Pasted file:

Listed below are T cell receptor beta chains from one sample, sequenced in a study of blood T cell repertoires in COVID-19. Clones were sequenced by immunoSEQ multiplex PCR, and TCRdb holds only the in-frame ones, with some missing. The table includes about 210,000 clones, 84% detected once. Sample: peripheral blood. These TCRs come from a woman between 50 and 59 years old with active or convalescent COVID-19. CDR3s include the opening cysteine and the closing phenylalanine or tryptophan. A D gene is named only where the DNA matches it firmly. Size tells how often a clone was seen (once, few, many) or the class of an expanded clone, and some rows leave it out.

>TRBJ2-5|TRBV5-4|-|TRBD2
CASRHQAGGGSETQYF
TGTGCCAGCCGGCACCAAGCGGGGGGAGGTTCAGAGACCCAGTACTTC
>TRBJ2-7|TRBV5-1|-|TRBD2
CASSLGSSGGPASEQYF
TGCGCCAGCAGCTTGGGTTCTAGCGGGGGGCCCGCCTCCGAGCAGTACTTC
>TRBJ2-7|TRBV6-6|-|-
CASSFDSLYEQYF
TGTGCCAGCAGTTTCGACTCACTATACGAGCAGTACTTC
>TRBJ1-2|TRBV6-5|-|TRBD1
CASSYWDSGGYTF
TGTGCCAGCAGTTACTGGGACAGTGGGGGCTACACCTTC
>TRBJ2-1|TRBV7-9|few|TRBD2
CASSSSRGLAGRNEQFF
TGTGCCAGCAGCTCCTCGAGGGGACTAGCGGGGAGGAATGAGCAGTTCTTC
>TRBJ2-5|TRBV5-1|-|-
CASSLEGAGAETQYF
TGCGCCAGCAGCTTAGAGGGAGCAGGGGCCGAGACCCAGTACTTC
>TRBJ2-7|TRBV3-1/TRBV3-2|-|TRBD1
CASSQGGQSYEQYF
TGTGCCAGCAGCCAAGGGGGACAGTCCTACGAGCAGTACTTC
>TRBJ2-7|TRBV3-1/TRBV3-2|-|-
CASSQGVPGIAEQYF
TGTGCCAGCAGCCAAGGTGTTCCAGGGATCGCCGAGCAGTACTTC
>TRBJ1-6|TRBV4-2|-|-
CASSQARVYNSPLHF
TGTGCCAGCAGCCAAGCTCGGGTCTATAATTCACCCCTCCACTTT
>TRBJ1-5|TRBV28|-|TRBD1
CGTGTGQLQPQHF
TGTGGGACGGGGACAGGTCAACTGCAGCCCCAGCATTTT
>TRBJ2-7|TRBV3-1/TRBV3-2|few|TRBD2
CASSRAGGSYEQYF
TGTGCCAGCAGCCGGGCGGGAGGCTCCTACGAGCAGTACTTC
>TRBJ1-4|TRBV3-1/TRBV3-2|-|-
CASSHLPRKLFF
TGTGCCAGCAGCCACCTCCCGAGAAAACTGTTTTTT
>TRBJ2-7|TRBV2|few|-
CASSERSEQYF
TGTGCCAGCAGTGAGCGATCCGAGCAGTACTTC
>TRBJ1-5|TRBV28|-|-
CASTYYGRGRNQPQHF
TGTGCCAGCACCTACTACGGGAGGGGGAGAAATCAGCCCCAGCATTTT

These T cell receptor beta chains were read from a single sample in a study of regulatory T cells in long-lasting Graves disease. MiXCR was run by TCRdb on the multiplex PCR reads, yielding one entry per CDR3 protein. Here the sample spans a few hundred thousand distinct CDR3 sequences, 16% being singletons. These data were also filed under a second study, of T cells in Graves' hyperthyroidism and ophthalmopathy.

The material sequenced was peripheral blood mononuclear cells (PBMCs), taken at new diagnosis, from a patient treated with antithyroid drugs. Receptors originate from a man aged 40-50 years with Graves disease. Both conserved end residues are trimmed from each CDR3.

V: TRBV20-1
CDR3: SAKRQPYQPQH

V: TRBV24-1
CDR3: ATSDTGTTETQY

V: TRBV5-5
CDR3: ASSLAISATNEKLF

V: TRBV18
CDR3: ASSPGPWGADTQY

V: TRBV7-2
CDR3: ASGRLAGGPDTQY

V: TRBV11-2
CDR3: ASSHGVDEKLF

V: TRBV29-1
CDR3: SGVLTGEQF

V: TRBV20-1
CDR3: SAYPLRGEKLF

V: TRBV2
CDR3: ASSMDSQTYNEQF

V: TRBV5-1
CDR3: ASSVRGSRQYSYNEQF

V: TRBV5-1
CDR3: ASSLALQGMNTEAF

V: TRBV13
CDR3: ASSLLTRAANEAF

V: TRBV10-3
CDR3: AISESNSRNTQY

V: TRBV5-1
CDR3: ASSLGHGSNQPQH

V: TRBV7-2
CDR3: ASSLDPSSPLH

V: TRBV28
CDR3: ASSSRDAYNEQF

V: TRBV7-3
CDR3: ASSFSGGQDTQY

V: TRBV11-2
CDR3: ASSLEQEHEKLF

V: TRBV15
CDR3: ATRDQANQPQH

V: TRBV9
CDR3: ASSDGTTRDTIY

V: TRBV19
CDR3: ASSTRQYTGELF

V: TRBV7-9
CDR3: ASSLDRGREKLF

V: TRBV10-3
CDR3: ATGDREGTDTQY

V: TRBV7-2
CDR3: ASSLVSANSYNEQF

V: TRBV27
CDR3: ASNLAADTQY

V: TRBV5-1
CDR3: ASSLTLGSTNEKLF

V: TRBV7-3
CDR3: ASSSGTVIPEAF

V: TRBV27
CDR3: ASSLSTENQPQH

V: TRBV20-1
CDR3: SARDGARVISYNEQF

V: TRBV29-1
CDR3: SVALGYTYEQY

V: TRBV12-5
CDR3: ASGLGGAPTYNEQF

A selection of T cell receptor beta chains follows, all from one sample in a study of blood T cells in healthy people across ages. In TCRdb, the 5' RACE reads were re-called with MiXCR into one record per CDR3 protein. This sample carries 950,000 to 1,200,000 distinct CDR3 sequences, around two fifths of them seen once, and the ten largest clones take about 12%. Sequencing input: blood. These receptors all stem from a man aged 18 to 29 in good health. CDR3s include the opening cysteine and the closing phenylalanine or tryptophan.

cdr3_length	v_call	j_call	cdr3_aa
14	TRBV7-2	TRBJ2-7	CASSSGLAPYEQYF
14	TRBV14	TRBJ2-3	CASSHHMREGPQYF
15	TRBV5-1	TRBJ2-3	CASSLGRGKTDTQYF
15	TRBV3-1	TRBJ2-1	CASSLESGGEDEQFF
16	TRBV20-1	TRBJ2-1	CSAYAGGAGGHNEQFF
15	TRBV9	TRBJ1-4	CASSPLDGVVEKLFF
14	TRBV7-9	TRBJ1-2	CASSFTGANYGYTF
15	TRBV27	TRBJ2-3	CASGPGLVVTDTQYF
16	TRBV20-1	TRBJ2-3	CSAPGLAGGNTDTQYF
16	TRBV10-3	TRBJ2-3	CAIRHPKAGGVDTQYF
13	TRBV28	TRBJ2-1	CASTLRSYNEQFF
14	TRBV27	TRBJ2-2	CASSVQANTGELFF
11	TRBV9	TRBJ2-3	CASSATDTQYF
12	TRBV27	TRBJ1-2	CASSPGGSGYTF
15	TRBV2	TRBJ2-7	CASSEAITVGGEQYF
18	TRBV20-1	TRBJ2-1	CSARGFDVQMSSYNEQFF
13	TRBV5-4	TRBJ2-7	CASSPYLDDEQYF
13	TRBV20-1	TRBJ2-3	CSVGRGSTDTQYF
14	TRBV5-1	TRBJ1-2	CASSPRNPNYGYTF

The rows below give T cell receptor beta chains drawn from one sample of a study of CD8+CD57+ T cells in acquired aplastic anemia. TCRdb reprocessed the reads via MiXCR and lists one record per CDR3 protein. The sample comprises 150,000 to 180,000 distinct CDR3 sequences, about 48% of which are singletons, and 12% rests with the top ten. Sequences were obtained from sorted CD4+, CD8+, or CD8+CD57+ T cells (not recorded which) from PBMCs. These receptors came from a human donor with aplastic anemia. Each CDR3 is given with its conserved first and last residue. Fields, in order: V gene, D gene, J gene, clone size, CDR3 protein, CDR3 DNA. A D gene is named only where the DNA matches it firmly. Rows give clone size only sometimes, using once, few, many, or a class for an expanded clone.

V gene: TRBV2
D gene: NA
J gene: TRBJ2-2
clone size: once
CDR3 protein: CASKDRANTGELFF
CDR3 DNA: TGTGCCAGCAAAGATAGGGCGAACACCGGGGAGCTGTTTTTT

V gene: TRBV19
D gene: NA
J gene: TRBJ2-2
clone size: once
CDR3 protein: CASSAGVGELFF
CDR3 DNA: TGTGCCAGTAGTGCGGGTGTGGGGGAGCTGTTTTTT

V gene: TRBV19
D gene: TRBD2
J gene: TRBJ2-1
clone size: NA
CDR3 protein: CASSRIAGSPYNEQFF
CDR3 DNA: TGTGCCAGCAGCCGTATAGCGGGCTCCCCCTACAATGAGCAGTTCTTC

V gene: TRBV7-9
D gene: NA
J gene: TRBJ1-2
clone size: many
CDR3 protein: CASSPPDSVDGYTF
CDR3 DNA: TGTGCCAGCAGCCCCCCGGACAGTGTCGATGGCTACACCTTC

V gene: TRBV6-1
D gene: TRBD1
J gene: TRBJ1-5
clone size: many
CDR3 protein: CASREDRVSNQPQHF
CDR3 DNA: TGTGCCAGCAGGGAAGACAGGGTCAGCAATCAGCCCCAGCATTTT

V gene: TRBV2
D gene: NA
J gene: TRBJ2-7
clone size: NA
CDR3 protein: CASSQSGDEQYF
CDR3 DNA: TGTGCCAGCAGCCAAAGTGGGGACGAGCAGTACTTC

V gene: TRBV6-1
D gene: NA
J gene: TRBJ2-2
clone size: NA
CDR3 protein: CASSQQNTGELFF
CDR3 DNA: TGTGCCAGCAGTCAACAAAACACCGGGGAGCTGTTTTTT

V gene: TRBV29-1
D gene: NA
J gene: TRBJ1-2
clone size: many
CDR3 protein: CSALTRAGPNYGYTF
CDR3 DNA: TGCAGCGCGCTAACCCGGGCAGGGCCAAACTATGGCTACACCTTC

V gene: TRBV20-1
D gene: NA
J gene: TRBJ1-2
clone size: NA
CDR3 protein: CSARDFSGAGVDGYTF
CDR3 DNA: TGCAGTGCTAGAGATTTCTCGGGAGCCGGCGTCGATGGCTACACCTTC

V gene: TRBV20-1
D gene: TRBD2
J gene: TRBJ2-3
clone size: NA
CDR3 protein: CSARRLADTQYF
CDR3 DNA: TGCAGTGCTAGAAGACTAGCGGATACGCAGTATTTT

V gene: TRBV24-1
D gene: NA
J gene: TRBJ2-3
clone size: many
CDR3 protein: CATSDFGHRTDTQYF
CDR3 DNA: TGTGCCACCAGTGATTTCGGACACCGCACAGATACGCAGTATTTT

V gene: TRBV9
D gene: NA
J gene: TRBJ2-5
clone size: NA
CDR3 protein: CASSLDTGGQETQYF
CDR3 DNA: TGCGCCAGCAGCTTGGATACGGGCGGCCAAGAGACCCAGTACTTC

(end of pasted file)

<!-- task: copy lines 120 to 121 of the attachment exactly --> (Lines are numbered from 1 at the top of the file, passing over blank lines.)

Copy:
13	TRBV28	TRBJ2-1	CASTLRSYNEQFF
14	TRBV27	TRBJ2-2	CASSVQANTGELFF